In John Waters' FEMALE TROUBLE juvenile delinquent, Dawn Davenport knocks over the Christmas tree onto her mother because she doesn't get cha-cha heels. Her mother cries, "Not on Christmas, Dawn! Not on Christmas!". Well, not only have the Christian groups been shouting the same thing about this remake, but horror fans have long been fearing the worst. And, yes, with the BLACK CHRISTMAS redux their fears have been realised. Glen Morgan's remake doesn't so much just push the original into the Christmas tree but also stamps all over it with great big cha-cha heels - and then sends it a turd in abox for good measure. Make no mistake, as a remake of THE defining proto-slasher this is an absolute travesty. However, what it is is actually a very enetertaining and gloriously ridiculous slasher flick. Who'd have thought it?
Firstly, Morgan certainly made good on the promise of ripping away any mystique the killer Billy had in the 1974 version. In the remake we get the full back-story, right from “Baby’s first Christmas 1970”, where Billy’s Mom tells the boy’s kindly father in no uncertain terms that this wasn’t the child she wanted. Billy was born with jaundice – a condition that makes his skin yellow – and is only seemingly introduced to signify him from the beginning as being an “other” (following in the not so grand tradition of the slasher flick and psychological horror film in placing the blame for psychopathic tendencies on physical malaise). It probably goes without saying that Billy’s childhood is not a happy one – it is full of cruelty, murder and incest. Finally, in 1991, Billy, now a grown man (and handsome pretty boy to boot – albeit a yellow one!), snaps and kills his Mother and Step-father, as well as maiming (but not killing) his younger sister, Agnes (by bagging her head and gouging out one of her eyes – in the same method he saw his Father being killed). The police drag him away to the mental institution after they find him eating ‘skin’ cookies he’s made from his Mother's corpse - all washed down with a glass of milk.
This story is shown in the several lengthy flashbacks that pepper the first half of the film (and, if truth be told, hamper the flow of the present day action). Billy’s old house is now the Alpha Kappa sorority house, filled to the brim with buff teenage girls (all apart from the obvious red-herring with bottle topped glasses (not to mention collage of Billy in her bedroom!) that makes the other girls think she’s a bit weird). This gaggle of “rich bitches” is presided over by the house mother (Andrea Martin) (who was in the original BLACK CHRISTMAS). They run the gamut of drunken (obviously a nod to Margot Kidder’s character in the original), virginal, horny, sweet, troubled and just plain cookie-cutter fodder. None of them give bad turns, but neither do they particularly distinguish themselves from each other – so dabs on final girl status is open for grabs.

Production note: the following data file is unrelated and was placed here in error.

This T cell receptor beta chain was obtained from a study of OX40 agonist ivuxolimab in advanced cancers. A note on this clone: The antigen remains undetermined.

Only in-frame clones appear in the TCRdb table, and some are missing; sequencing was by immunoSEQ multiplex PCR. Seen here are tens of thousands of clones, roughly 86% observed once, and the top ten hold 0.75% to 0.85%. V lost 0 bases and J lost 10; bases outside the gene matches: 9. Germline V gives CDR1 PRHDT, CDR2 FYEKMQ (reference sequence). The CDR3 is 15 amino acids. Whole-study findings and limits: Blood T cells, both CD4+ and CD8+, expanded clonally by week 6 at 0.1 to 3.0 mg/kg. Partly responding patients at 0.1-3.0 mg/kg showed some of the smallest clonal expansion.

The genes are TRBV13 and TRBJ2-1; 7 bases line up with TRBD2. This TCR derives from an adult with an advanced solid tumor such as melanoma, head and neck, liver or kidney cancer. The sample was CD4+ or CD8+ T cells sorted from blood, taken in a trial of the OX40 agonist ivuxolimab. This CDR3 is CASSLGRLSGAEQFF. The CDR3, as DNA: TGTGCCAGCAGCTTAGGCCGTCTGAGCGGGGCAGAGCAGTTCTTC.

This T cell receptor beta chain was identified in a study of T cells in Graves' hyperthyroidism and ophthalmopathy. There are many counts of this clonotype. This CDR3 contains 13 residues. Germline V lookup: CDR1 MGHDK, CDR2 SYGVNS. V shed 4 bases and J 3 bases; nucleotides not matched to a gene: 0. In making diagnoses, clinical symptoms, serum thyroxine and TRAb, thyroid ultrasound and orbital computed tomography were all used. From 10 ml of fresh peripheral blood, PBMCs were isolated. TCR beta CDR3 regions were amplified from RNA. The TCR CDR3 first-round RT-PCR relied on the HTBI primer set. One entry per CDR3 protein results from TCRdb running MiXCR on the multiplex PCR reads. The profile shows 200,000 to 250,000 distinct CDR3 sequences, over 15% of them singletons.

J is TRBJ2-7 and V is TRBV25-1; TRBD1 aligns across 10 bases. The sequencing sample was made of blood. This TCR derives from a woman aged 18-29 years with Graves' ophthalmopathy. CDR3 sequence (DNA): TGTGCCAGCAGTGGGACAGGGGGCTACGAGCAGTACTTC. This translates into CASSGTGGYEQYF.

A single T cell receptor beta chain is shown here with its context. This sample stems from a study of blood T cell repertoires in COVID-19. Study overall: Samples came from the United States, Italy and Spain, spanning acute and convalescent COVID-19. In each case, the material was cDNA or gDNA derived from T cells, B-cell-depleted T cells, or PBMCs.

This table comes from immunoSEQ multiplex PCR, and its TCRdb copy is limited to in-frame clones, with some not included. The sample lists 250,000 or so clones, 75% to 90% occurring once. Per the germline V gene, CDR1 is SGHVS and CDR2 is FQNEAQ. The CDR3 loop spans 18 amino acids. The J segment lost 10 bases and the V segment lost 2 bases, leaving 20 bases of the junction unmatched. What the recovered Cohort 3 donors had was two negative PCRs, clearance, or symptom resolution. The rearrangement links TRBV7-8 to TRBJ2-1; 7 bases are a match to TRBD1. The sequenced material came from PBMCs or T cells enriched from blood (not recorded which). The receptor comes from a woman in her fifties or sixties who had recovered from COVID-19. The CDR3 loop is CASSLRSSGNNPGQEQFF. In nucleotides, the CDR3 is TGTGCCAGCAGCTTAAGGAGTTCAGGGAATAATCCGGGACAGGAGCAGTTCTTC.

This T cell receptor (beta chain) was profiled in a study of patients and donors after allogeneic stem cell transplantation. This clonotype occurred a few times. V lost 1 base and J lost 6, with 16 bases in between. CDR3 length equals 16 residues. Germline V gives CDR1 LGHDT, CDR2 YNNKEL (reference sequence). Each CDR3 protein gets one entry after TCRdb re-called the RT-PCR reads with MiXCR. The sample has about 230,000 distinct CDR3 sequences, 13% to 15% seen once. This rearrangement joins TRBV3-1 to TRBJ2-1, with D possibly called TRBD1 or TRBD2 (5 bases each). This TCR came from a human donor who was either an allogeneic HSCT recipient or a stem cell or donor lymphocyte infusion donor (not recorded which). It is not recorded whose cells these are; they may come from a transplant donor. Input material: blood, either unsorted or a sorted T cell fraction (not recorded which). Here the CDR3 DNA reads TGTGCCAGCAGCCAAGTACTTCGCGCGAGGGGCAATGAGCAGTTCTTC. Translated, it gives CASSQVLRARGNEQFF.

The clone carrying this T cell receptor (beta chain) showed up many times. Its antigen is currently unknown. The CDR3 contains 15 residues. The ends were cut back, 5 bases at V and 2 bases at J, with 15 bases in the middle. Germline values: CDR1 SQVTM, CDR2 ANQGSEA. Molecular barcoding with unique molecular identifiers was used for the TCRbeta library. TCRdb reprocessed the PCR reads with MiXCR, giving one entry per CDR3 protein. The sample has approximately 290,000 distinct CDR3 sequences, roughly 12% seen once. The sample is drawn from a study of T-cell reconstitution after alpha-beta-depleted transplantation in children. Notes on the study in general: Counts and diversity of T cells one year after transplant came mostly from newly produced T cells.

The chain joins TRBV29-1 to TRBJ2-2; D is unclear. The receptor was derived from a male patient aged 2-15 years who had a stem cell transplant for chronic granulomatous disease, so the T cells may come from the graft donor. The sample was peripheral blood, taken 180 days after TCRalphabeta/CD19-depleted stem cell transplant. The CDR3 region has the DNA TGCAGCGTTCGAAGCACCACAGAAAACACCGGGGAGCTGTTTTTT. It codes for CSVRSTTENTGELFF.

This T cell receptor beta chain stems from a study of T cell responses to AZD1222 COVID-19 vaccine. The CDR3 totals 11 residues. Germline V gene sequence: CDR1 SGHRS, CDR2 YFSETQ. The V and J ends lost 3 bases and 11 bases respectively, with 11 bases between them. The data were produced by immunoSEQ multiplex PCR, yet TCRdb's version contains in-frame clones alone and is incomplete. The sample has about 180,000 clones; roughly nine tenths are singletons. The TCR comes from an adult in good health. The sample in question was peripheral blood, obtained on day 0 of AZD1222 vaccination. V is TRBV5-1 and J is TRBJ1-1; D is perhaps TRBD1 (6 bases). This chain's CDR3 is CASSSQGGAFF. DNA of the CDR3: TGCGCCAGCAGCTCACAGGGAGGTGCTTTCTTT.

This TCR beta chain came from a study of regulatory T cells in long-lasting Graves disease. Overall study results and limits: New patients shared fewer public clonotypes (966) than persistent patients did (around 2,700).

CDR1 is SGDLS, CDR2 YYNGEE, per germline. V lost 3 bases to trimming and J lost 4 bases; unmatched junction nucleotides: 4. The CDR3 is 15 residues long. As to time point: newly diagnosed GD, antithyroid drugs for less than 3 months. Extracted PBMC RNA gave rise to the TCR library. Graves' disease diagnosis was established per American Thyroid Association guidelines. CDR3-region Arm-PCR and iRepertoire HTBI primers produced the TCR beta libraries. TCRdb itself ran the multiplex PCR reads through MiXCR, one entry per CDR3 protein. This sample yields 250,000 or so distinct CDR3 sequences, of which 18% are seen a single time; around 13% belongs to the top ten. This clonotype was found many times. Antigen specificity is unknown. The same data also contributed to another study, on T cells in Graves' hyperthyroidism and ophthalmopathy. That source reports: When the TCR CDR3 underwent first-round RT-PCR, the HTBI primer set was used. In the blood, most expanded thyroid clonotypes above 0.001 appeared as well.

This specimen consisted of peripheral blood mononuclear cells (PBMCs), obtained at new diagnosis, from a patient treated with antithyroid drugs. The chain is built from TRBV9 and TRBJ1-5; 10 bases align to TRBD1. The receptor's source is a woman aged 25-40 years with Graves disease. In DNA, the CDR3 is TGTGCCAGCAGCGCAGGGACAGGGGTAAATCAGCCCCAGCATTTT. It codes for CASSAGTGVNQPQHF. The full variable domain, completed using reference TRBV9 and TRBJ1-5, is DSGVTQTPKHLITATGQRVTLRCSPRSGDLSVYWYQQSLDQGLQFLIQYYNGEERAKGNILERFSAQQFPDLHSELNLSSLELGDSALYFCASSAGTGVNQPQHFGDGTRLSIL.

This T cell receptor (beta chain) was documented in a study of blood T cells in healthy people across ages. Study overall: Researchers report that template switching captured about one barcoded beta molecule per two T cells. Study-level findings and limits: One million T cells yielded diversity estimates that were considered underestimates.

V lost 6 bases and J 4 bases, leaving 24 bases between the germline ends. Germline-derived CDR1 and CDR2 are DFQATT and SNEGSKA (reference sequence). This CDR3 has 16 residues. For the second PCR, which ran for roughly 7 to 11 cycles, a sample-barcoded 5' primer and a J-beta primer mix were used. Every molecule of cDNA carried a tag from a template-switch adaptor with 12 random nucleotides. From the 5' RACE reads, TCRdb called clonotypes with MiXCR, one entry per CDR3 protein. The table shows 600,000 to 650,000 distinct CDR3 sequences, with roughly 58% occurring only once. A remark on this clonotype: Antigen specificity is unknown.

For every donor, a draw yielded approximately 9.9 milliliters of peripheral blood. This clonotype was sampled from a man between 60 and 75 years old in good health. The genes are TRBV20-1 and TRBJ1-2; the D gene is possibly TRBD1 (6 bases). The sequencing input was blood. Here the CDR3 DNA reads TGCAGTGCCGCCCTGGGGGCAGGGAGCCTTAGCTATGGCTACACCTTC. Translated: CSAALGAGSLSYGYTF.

It’s Christmas Eve, and a major snow storm is blowing outside, meaning that many of the girls won’t be able to get home from Christmas. Instead, they are staying up to give each other presents. Bizarrely, one of the house’s Christmas traditions is for one of the girls to buy Billy a gift (even though they think he’s dead). Quite why they would celebrate a famous murder in the house is just one of the many things you’ll need to suspend you disbelief in this film for.
Now, it is really no spoiler what-so-ever to let you know that this redux has two killers. Even Agatha Christie with Alzheimer’s could work that one out. One of the sorority sisters is bagged and has her eyes gouged during the opening credits, long before we cut to the Clark Sanatorium where Billy has been incarcerated for the last 15 years. It’s here that you really realise that Morgan really never had any intention of truly matching the intensity or the scares of the original, instead the redux paints itself very broadly with (pitch black) comedy asides and visual puns. Having said that, Morgan has the sense to know that what he’s really making is a horror film with a wide vein of black comedy – so he keeps the horror horrific (in some cases very horrific) and the comedy dead pan. Needless to say, Billy makes good of his promise to escape – utilising a sharpened candy cane and knocking off a lecherous Santa Claus (just for the extra anti-festive flavour).